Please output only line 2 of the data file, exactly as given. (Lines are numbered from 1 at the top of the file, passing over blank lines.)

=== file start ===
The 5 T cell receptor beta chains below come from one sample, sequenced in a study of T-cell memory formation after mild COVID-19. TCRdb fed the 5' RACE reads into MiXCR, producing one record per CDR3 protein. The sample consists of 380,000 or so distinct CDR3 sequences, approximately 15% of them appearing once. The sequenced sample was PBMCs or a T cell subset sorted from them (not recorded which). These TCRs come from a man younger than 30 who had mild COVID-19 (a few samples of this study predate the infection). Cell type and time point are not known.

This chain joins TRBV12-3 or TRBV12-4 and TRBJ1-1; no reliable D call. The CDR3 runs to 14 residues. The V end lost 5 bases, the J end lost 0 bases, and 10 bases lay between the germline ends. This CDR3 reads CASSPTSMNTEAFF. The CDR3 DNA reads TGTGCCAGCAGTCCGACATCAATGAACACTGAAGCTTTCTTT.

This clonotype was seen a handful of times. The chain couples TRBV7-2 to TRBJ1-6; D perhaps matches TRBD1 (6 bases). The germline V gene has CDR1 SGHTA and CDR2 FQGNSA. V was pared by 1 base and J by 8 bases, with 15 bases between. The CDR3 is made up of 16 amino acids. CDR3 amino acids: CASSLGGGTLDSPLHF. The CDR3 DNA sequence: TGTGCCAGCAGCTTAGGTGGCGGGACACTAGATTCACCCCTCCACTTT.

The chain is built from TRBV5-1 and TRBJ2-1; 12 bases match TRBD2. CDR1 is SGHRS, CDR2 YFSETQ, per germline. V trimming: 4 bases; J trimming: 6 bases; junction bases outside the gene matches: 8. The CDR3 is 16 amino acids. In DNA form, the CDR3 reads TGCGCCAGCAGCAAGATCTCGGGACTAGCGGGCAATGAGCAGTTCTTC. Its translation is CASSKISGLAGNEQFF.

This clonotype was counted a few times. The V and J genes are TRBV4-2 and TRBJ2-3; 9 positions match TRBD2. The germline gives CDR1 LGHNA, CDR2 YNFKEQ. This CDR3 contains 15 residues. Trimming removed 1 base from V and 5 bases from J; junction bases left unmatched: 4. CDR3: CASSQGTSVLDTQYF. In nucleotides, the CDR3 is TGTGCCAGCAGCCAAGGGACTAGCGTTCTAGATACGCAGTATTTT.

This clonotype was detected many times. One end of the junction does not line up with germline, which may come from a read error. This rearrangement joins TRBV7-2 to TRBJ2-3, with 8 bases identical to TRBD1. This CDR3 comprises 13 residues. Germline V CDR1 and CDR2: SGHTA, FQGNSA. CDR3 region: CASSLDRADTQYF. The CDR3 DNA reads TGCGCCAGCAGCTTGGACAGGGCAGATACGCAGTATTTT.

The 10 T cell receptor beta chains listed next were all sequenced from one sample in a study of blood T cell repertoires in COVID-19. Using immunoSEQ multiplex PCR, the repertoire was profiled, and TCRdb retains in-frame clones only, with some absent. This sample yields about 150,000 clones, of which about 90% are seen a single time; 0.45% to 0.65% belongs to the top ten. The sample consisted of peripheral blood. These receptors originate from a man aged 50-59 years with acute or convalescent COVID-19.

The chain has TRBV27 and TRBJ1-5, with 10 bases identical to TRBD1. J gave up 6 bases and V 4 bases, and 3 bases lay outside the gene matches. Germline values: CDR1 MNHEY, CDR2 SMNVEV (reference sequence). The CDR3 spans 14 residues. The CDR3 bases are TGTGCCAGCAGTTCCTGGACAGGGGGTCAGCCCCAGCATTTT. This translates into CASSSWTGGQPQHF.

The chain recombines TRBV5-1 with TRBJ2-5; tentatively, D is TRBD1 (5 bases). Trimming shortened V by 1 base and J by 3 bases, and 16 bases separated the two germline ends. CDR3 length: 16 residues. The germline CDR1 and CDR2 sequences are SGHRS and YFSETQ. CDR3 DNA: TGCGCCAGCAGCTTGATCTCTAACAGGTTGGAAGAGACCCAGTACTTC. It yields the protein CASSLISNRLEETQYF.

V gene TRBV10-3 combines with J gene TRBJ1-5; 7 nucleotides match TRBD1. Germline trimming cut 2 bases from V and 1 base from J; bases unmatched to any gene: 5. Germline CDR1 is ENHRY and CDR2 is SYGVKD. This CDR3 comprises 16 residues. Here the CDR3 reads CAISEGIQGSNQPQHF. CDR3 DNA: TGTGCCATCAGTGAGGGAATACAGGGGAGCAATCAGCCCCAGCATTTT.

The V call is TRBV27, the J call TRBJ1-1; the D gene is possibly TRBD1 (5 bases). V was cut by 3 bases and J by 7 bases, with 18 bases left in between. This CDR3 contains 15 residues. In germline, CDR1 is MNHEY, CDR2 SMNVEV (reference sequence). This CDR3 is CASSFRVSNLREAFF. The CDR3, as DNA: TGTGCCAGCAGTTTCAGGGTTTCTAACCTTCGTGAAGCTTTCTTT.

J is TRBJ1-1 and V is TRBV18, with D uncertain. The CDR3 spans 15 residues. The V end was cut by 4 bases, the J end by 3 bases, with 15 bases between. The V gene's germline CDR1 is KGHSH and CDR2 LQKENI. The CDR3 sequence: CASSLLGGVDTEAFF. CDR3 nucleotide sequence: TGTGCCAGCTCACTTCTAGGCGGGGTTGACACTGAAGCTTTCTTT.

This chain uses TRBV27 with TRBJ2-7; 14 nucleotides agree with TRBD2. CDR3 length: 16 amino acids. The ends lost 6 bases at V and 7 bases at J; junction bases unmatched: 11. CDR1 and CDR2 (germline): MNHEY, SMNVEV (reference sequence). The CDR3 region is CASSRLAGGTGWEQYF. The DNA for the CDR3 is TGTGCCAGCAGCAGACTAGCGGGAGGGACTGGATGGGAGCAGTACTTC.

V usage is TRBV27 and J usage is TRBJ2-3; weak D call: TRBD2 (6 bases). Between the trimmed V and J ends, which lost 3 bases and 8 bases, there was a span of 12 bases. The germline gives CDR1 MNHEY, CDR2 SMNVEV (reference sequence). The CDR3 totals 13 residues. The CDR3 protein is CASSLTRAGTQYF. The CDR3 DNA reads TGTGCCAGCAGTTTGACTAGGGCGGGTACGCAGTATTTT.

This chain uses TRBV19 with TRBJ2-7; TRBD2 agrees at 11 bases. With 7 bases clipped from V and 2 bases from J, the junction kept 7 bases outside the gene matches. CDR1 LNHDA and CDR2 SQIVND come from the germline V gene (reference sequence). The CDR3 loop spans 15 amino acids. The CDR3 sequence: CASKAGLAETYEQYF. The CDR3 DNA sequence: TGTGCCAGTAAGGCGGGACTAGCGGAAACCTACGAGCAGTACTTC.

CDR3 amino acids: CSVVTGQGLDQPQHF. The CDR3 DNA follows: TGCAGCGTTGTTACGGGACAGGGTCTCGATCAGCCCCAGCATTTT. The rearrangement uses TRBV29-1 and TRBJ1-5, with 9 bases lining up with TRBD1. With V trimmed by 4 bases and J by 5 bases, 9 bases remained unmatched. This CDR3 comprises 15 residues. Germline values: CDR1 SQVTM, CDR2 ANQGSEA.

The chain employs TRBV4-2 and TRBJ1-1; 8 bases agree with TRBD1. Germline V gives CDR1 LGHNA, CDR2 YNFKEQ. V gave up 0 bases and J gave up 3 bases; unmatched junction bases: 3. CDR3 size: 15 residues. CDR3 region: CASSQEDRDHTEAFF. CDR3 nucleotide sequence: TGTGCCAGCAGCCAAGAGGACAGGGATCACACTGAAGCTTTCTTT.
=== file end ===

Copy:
This chain joins TRBV12-3 or TRBV12-4 and TRBJ1-1; no reliable D call. The CDR3 runs to 14 residues. The V end lost 5 bases, the J end lost 0 bases, and 10 bases lay between the germline ends. This CDR3 reads CASSPTSMNTEAFF. The CDR3 DNA reads TGTGCCAGCAGTCCGACATCAATGAACACTGAAGCTTTCTTT.